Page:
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Egypt's leader says Europe cannot 'teach us' about rights

SHARM EL-SHEIKH, Egypt (AP) — Egyptian President Abdel-Fattah el-Sissi defended on Monday his country's widely-criticized human rights record and warned the nations of Europe not to lecture the Arab world.

In a fiery speech after a summit of European Union and Arab League leaders, el-Sissi said that Europe is prosperous and does not understand the concerns of many Arab countries that are struggling to prevent conflict from tearing them apart.

"You are not going to teach us about humanity," he told reporters after the issue was raised at a news conference. "We have our own sense of humanity, values and ethics, and you have your own idea of humanity and ethics, and we respect it. Respect our values and ethics, as we do yours."

"This city, through one terrorist act, could be turned into a ghost city," el-Sissi said. Egypt's tourism industry was hard hit after a bomb downed a Russian passenger plane flying out of Sharm el-Sheikh airport in 2015.

El-Sissi was applauded after his remarks, prompting European Council President Donald Tusk to say: "I really appreciate how enthusiastic your media are. It's impossible in Europe to have such a reaction. Congratulations."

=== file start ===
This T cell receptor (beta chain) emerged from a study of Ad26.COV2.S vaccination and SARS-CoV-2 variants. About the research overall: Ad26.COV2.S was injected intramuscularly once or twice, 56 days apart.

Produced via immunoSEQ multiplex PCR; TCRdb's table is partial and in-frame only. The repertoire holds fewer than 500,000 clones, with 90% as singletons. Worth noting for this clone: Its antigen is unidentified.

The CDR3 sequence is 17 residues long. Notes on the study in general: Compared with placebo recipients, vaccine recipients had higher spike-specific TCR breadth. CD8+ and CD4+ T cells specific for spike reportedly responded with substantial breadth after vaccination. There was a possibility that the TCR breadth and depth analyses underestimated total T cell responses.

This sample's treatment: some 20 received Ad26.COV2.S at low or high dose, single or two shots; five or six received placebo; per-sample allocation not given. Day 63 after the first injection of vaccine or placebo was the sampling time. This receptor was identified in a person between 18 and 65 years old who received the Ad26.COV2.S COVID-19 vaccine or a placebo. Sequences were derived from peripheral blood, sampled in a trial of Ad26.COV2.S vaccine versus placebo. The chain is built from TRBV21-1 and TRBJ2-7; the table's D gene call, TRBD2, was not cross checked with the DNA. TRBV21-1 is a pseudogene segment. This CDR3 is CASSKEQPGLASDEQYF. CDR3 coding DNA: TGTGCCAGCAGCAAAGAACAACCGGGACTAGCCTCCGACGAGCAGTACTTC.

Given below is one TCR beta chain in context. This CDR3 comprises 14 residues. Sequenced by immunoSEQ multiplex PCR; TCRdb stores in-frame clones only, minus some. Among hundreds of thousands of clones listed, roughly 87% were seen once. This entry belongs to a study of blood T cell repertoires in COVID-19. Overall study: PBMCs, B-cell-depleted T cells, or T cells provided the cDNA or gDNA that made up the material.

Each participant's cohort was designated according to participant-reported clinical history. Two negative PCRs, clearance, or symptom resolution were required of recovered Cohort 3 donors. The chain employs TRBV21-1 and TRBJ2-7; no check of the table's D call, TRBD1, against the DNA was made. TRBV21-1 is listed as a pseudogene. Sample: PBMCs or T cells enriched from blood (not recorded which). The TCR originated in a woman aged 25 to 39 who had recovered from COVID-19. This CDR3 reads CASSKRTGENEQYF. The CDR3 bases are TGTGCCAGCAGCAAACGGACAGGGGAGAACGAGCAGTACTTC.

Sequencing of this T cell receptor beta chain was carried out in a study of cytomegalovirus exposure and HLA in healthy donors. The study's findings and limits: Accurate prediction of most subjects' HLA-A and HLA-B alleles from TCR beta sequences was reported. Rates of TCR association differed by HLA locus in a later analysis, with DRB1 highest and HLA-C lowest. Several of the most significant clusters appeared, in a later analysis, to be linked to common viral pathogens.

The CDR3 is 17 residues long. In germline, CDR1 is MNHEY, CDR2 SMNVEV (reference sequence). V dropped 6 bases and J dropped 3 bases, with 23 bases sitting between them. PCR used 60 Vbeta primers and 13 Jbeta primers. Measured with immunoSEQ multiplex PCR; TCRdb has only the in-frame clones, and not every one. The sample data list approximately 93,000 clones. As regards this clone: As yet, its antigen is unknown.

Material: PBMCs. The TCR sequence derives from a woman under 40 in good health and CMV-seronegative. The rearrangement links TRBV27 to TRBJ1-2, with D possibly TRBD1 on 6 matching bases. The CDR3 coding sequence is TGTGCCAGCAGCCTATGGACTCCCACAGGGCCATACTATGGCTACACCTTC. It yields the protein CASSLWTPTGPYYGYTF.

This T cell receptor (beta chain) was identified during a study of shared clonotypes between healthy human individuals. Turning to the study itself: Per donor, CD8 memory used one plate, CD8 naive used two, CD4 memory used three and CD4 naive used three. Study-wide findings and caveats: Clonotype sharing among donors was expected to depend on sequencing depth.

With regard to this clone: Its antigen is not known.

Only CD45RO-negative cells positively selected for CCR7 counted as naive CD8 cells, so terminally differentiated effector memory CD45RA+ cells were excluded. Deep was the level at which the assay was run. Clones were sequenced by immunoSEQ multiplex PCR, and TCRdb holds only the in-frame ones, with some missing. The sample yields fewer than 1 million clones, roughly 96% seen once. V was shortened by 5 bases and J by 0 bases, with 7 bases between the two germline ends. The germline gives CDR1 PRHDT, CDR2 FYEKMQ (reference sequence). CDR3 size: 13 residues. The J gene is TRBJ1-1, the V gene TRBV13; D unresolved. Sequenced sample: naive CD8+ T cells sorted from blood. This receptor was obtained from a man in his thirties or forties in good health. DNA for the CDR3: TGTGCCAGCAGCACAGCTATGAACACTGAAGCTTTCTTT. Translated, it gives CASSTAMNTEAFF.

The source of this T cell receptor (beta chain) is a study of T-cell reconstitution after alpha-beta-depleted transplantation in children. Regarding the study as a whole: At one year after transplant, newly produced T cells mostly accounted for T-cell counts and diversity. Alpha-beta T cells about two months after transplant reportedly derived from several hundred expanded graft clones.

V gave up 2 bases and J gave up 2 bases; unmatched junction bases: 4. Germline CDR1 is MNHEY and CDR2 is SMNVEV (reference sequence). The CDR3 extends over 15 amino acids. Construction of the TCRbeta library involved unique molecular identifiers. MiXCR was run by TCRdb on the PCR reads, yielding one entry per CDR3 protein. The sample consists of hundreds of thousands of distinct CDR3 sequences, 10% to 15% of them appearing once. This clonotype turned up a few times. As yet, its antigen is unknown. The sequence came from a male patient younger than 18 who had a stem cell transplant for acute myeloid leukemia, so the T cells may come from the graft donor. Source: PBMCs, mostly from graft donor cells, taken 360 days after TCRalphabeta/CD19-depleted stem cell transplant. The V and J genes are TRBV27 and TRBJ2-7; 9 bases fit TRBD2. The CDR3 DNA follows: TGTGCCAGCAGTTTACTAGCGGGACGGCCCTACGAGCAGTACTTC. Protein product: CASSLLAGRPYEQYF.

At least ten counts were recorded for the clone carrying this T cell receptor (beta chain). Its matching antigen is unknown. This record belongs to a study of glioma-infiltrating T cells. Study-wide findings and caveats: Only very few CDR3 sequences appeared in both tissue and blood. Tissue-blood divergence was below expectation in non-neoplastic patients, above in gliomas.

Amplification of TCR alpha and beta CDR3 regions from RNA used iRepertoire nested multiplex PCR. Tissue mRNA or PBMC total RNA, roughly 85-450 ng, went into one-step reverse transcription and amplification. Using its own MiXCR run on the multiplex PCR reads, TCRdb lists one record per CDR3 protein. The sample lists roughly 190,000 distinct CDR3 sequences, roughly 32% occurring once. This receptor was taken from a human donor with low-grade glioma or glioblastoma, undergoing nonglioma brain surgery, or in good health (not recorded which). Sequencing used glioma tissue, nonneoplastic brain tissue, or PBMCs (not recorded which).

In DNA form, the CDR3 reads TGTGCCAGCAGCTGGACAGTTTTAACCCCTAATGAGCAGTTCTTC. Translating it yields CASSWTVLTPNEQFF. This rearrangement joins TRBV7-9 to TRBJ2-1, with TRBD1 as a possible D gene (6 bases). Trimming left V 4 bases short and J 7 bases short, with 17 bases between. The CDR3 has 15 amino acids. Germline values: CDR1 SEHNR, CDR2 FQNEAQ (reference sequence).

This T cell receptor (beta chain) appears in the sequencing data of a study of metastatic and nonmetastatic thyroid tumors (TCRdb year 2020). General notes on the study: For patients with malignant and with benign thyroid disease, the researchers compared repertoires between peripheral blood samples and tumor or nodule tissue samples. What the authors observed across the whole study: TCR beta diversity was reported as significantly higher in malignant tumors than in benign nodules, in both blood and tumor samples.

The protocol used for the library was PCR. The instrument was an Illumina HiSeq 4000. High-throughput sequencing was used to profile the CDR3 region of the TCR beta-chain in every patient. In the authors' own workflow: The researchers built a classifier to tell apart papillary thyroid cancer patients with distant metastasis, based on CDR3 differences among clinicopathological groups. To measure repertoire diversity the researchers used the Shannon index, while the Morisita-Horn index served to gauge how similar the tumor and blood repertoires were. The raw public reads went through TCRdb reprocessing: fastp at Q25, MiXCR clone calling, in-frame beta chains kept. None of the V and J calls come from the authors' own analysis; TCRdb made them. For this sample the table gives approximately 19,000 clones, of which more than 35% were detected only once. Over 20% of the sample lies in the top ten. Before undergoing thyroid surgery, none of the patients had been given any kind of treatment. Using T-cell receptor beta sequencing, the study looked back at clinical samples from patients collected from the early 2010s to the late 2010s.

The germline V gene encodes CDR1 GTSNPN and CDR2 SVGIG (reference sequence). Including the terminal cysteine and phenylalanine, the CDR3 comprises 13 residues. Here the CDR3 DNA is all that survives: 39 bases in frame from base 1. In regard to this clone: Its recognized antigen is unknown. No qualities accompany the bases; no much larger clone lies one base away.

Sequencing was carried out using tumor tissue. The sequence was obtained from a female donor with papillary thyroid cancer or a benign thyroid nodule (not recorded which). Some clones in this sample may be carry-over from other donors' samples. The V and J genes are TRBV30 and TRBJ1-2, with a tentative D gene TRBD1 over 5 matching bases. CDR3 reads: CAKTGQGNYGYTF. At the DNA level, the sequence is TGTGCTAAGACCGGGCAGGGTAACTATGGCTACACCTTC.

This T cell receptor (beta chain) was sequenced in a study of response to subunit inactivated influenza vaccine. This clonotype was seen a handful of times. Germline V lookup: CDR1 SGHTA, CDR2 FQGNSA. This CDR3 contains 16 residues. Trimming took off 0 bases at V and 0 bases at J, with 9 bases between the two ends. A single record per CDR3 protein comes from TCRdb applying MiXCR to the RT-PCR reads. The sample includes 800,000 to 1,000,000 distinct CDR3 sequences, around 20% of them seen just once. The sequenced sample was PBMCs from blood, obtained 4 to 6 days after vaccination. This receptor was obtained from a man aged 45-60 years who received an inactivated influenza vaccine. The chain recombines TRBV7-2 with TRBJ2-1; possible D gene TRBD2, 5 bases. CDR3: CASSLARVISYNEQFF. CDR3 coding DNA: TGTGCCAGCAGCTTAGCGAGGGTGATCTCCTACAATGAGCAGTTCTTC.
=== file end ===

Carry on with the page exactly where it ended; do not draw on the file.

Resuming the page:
No concerns about human rights in Egypt — or any of the other 48 countries — were raised publicly in Sharm el-Sheikh, even amid an unprecedented crackdown on dissent and a recent spike in executions. At least 15 people have been put to death this year.

The summit statement made no general appeal for human rights to be respected. "No one in particular talked about one country or another, or the practices in one country or another," Arab League Secretary General Ahmed Aboul Gheit told reporters.

But European Commission President Jean-Claude Juncker insisted that "it is not true that we did not talk about human rights." Juncker said the issue was raised behind closed doors in bilateral meetings between leaders. But he did not name any country.

The meeting, held under tight security, was offered by the Europeans to el-Sissi in October in part to secure Egypt's help to stop people seeking sanctuary or jobs in Europe from leaving northern Africa.

A similar summit was granted to Turkish President Recep Tayyip Erdogan in 2015 — then later billions in aid for refugees in Turkey and other incentives — to persuade him to help halt the flow of well over a million migrants into Europe.

Mired in a deep political crisis over their inability to stem migrant arrivals or share the burden with countries like Greece, Italy and Spain, the Europeans want the Egyptian coastguard to patrol the waters off lawless Libya and take migrants back to the African mainland.

The summit was held weeks after Egyptian lawmakers voted overwhelmingly to extend presidential term limits for el-Sissi that could see him remain in power until 2034, part of a package of constitutional amendments that would further enshrine the military's role in politics.

Human Rights Watch says the amendments would undermine judicial independence and expand executive powers that are already being abused in Egypt. The group says over 15,000 civilians, including children, have been referred to military prosecution in Egypt.

Rights researchers broadly agree that Egypt holds tens of thousands of political prisoners — mostly Islamists but also some secular liberals.

Associated Press writer Brian Rohan in Cairo contributed to this report.

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